5,000 trees to go for widening roads around Bengaluru, says Forest Dept. But is that all?

Though the Forest Department says 5000-odd trees have to axed for the 'Bangalore Surrounding Roads Project', data discrepancies makes this number suspect. Secrecy around the project has made citizen engagement nearly impossible too.

Since the start of this year, there’s been much discussion about the ‘Bangalore Surrounding Roads Project’, for which thousands of trees around the city would be axed. The Karnataka Road Development Corporation Ltd (KRDCL) had proposed this road-widening project to decongest the city’s peripheral roads, and to better link different parts of Bengaluru Urban and Rural to the Kempegowda International Airport. Six roads, spanning a total length of nearly 155 km, are to be widened for the project.

Though these roads are mostly outside BBMP limits, the tree loss would have severe, long-lasting impacts for the city. But there’s been much ambiguity on how many trees would actually be felled, mainly because KRDCL and Karnataka Forest Department (KFD) have not released official information on this. The numbers cited by various sources have ranged from over 10,000 to around 6,000.

Speaking to me, Anthony Mariyappa, the DCF (Deputy Conservator of Forests) in KFD who is in charge of Bangalore Urban and Rural, says 5,390 trees are proposed to be axed, as per the latest records. Of these, 761 trees may be saved, including 628 through transplantation. The DCF is responsible for giving tree-felling permissions.

According to the document Anthony shared, KFD has already given tree-felling permissions for four out of the six road-widening packages – that is, for 3,181 trees. Permissions are pending for the remaining 2,209 trees.

That is, it’s clear that the fate of at least 3000-plus trees is already sealed. Following are the road-widening packages and the corresponding number of trees to be axed, as per details shared by the DCF.

Ramesh A, the Executive Engineer who is in charge of the project in KRDCL, says they had filed applications to the Forest Department seeking tree-felling permissions, back in April 2019. And that it was from this March that they started getting permissions and began the tree felling.

Anthony of the Forest Department says no new permissions have been granted since June. In July, KRDCL was made a respondent in an ongoing PIL preying for accountability in tree felling. Anthony adds he won’t grant new permissions until there are developments in the court case.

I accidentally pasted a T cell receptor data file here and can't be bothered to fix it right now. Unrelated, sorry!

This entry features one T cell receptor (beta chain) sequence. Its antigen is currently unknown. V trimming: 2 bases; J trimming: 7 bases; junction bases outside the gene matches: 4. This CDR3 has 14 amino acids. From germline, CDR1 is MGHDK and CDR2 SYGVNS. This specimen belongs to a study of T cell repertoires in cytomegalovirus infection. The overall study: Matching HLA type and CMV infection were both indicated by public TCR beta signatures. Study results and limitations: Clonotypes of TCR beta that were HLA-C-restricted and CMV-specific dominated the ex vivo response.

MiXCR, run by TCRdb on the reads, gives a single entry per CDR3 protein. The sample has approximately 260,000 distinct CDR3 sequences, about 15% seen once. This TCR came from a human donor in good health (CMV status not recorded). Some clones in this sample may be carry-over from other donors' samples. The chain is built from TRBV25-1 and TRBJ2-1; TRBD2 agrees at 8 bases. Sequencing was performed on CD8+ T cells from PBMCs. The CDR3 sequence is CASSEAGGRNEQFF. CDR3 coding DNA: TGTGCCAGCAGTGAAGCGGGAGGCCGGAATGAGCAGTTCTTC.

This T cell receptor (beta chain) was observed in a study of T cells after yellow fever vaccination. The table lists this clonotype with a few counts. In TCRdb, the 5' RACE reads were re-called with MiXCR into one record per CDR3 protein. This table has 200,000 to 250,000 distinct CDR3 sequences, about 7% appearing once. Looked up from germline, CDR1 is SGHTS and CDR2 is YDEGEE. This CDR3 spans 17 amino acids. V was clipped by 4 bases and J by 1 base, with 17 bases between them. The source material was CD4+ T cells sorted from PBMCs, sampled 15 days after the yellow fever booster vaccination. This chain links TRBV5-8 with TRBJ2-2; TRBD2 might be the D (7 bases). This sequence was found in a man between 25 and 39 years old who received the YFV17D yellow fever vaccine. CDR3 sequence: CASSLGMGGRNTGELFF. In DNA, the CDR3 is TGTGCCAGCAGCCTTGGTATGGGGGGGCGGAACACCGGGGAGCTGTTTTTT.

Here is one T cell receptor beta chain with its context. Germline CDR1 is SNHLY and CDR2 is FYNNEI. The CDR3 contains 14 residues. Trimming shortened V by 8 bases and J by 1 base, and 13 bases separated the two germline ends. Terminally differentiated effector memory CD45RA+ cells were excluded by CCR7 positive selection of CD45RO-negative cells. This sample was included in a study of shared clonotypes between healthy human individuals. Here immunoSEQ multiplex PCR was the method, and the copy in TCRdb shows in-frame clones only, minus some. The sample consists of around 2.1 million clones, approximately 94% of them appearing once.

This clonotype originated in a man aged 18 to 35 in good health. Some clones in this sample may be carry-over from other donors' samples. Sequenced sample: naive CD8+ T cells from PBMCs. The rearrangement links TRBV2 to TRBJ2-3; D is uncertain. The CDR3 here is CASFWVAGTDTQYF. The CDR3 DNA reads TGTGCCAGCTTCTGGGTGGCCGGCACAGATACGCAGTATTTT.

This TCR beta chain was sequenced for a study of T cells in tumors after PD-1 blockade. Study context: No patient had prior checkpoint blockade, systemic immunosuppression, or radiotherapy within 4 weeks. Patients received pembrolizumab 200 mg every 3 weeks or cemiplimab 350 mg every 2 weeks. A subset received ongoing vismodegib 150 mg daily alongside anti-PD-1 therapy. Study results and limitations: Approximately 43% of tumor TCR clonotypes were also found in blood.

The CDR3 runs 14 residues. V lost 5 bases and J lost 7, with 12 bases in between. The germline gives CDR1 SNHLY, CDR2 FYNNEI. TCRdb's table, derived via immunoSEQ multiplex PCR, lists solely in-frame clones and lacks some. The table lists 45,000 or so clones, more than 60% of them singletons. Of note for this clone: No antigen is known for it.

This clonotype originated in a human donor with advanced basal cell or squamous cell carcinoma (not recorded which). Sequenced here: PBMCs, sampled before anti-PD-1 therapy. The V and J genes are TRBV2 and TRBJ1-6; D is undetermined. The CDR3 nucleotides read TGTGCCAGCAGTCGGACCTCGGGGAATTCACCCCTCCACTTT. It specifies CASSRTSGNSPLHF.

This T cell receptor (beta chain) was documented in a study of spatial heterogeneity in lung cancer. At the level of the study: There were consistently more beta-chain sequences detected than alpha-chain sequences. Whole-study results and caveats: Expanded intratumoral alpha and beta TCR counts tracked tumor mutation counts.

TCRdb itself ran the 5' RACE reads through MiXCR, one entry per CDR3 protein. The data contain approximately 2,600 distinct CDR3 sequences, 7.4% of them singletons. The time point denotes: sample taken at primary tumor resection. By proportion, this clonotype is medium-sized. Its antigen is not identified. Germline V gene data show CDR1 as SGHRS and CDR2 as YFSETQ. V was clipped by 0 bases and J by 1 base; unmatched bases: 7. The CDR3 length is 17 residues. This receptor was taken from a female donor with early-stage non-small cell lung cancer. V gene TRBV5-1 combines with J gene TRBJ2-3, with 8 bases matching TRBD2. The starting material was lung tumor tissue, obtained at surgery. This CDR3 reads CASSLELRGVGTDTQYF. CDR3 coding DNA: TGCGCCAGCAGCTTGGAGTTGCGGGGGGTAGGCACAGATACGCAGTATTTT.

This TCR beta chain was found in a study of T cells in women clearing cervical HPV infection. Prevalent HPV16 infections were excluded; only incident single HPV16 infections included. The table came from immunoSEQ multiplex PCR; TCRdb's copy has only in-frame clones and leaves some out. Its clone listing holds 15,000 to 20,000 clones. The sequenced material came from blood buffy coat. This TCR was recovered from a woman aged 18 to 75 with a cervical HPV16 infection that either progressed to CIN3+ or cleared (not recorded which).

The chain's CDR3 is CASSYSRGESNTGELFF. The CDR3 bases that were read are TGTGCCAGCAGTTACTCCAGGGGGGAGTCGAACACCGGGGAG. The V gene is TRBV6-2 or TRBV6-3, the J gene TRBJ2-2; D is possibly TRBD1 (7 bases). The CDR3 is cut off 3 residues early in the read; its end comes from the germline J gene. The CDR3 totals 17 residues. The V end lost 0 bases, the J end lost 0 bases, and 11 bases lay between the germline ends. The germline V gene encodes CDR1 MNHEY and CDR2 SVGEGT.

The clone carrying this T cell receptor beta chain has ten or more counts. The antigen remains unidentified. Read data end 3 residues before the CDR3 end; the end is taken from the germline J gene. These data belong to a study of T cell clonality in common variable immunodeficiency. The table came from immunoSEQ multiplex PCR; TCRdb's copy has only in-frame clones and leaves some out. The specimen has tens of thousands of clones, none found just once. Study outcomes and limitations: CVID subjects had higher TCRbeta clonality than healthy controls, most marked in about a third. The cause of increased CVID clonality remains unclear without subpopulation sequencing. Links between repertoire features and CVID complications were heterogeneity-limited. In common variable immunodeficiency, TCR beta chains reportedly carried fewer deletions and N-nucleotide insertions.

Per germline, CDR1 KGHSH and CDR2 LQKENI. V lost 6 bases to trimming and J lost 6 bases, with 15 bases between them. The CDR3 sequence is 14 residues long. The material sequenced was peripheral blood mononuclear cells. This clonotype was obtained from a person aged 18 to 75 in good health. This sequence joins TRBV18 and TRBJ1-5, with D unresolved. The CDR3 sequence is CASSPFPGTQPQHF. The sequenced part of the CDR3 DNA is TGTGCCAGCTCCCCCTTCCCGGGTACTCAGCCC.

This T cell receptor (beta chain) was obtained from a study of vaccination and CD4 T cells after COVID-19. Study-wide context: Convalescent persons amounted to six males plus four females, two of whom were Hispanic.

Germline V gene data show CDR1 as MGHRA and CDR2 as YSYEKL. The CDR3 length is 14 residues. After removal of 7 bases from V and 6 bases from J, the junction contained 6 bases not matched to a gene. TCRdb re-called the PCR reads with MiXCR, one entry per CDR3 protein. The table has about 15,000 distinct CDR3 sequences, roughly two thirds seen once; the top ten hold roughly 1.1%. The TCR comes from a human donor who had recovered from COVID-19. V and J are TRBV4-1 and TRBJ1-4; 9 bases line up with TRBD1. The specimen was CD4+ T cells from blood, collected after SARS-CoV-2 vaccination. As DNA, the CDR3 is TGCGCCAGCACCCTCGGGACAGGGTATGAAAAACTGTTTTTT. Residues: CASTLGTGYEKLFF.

Numbers cited have changed over time

When the project first came into the limelight this January, several news reports said that 8,561 trees would be cut for the project. But due to the lack of transparency around the project, varying numbers have floated about since.

Early this year, a group of activists acquired a datasheet with the letterhead of KRDCL, from an unidentified employee of the organisation. This document mentions 10,451 trees to be felled. But when the same activists approached KRDCL officials later in February, “we were told the numbers were outdated,” says one of the activists, on condition of anonymity.

They were given a new datasheet with the reduced numbers of 6990 trees. Regarding this, former DCF Urban Siddaramappa Chalkapure told me that the Forest Department had asked KRDCL to reduce the tree numbers.

Data given to activists by KRDCL officials in February
Data given to activists by KRDCL officials this February

Are more trees being chopped than the official 5,000?

There are accounts of tree felling already happening in the Nelamangala-Madhure stretch (Road 2A), which is not yet approved by the Forest Department as per the document shared with me. A Deccan Herald report of August 15 says that 500 trees have been cut for the project on this stretch already. Contrary to the data shared by Anthony of KFD, this report says that permission to cut these trees had been granted this May.

When Mahesh Bhat, photographer and faculty at the Srishti Institute of Art, Design and Technology, drove on a 6-km stretch of this road, he too found trees cut all along. “So many of these trees were old and some were ficus [banyan] trees,” says Mahesh.

There are other discrepancies too. An independent survey by researchers at Azim Premji University (APU) in February-March found that at least a thousand trees had been marked for felling along the Kanchugaranahalli-Jigani stretch (Road 3A). This is nearly six times the currently approved number of 177.